DEPARTMENT OF JUSTICE (DOJ) – ENVIRONMENT AND NATURAL RESOURCES DIVISION
Latham has broad experience managing enforcement actions and other environmental litigation involving the US Department of Justice. Latham’s environmental litigators know what to expect and how to manage environmental claims. The Latham Environment, Land & Resources Practice includes former ENRD, EPA, Department of the Interior, Energy Department, and White House alumni who may well have already worked across the table with the government lawyers handling the case. When EPA refers environmental violations against a company to the US Department of Justice, or when federal permits or approvals are challenged, Latham leverages significant skill and resources to defend major environmental enforcement and other matters, including:
- Experience defending environmental claims under every major environmental statute, including the Clean Water Act, Clean Air Act, CERCLA, RCRA, TSCA, FIFRA, Endangered Species Act, NEPA, and natural resource laws.
- Trial lawyers experienced with environmental claims who are prepared to take a case to trial in any federal court in the country
- DOJ and agency alumni who have worked extensively with DOJ and all of the federal environmental and natural resource agencies — both in the regions and Headquarters — and who understand how to negotiate a settlement that could have a long-term impact on a company’s business operations or prevail in court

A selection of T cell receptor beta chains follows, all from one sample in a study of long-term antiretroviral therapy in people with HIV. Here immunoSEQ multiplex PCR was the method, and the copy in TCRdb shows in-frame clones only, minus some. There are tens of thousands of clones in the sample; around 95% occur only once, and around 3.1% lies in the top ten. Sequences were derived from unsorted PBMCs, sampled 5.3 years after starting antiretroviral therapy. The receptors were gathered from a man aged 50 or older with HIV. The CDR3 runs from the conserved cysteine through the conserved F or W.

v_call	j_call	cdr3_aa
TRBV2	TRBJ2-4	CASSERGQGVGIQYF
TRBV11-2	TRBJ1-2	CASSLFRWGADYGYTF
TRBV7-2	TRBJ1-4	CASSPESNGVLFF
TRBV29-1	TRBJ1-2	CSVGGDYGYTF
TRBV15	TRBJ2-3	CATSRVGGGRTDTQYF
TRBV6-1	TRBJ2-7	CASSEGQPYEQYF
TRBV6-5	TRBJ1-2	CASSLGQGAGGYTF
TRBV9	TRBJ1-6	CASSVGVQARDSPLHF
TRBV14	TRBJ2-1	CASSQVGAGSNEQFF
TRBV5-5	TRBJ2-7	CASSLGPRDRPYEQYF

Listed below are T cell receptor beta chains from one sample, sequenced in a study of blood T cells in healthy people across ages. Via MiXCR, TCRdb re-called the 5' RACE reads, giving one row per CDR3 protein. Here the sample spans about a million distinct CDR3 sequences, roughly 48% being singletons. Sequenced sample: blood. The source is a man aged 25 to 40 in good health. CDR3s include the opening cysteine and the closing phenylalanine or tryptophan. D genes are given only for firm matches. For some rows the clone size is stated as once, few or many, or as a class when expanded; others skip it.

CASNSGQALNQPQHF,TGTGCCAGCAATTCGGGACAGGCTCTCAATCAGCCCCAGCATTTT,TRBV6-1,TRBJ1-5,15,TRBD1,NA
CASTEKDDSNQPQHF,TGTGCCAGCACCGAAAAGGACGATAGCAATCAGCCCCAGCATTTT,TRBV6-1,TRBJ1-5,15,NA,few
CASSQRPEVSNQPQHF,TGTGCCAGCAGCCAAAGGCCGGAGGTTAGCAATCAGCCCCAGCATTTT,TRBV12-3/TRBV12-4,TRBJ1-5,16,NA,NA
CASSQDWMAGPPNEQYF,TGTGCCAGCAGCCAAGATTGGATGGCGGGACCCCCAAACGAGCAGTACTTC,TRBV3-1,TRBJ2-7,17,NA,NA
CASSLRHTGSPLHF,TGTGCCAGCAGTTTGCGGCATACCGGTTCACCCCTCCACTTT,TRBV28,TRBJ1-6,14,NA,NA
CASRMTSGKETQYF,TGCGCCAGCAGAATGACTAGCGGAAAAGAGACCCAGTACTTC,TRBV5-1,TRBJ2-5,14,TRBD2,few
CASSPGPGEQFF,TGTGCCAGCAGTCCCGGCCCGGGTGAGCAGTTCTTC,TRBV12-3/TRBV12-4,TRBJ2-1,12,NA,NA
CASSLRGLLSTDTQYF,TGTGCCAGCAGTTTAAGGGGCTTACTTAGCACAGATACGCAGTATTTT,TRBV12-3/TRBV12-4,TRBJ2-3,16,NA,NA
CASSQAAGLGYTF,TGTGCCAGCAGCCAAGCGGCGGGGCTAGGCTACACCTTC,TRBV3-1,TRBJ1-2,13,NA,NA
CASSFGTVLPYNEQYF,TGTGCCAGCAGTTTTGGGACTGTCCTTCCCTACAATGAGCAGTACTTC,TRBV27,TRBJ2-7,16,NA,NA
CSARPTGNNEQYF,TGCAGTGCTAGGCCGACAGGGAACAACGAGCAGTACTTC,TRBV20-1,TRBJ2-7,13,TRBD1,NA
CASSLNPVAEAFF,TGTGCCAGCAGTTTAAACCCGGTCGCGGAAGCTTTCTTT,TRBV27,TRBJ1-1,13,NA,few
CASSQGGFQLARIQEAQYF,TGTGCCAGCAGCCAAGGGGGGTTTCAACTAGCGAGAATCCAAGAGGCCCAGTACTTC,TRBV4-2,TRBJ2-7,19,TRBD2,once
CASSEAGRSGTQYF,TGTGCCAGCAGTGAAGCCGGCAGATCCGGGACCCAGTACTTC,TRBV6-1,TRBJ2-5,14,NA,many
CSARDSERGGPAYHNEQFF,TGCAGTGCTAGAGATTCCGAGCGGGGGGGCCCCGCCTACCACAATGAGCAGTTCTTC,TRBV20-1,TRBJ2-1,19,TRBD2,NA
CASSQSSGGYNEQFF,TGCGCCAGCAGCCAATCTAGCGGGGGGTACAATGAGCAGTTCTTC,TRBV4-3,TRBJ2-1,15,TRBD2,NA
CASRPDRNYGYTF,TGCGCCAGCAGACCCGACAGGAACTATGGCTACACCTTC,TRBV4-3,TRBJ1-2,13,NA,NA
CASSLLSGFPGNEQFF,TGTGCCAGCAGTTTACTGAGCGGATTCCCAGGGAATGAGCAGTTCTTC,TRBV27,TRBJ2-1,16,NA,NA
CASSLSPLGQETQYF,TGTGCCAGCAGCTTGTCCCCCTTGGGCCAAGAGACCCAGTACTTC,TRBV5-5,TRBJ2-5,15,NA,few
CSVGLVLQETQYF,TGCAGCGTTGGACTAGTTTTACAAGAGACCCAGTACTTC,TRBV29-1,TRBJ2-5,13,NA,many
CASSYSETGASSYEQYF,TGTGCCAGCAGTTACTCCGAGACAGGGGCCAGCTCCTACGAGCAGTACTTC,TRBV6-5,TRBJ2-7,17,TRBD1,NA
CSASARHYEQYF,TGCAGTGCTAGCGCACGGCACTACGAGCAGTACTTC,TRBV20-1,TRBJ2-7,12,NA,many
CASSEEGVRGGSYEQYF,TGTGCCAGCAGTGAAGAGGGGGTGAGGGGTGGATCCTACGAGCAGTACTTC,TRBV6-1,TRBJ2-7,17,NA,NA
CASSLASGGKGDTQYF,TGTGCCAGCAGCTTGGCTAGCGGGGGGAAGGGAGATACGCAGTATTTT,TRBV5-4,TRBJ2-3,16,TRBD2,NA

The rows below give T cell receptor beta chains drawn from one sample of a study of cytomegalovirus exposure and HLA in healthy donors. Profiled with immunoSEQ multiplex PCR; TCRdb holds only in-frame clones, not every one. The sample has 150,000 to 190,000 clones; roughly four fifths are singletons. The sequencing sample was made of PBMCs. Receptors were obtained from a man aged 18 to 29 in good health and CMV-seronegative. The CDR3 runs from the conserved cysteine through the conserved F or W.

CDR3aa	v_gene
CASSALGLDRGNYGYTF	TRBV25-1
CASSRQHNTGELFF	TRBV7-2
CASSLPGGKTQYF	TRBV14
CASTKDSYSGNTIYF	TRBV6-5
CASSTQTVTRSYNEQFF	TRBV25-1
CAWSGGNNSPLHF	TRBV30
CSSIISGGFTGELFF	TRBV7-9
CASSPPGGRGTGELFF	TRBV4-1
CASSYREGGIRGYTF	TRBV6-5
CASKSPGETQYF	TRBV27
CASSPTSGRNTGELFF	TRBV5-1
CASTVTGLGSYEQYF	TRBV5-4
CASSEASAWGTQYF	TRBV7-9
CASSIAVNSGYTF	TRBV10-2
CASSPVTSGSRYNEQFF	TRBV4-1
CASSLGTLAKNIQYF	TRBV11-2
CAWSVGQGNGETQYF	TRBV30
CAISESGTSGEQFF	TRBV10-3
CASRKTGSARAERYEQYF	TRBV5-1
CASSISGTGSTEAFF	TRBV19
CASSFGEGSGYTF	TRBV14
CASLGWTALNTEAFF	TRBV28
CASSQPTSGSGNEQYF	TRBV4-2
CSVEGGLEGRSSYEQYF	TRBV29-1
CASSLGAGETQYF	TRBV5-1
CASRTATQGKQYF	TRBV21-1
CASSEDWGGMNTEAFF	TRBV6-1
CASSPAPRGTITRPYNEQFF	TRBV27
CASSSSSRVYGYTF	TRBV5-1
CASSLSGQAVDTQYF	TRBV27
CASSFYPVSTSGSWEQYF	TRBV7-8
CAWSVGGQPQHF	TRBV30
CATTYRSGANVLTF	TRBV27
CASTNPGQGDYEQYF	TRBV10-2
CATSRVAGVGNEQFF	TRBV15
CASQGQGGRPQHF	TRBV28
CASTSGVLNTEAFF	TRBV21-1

Latham litigators have repeatedly defeated attempts to halt projects, and won environmental matters that proceed to trial. But short of trial, Latham lawyers can use many pre-trial opportunities to present defenses to the government and significantly narrow the scope of the government’s and other third-party environmental claims involving the government. Latham Environment, Land & Resources lawyers know how to capitalize on those opportunities; for example to efficiently and effectively negotiate a Consent Decree settlement with EPA that will not threaten the future of a business, or to prevent agency overreach and negotiate common-sense solutions that save money, provide regulatory and operational clarity for a company, and help avoid future environmental liabilities.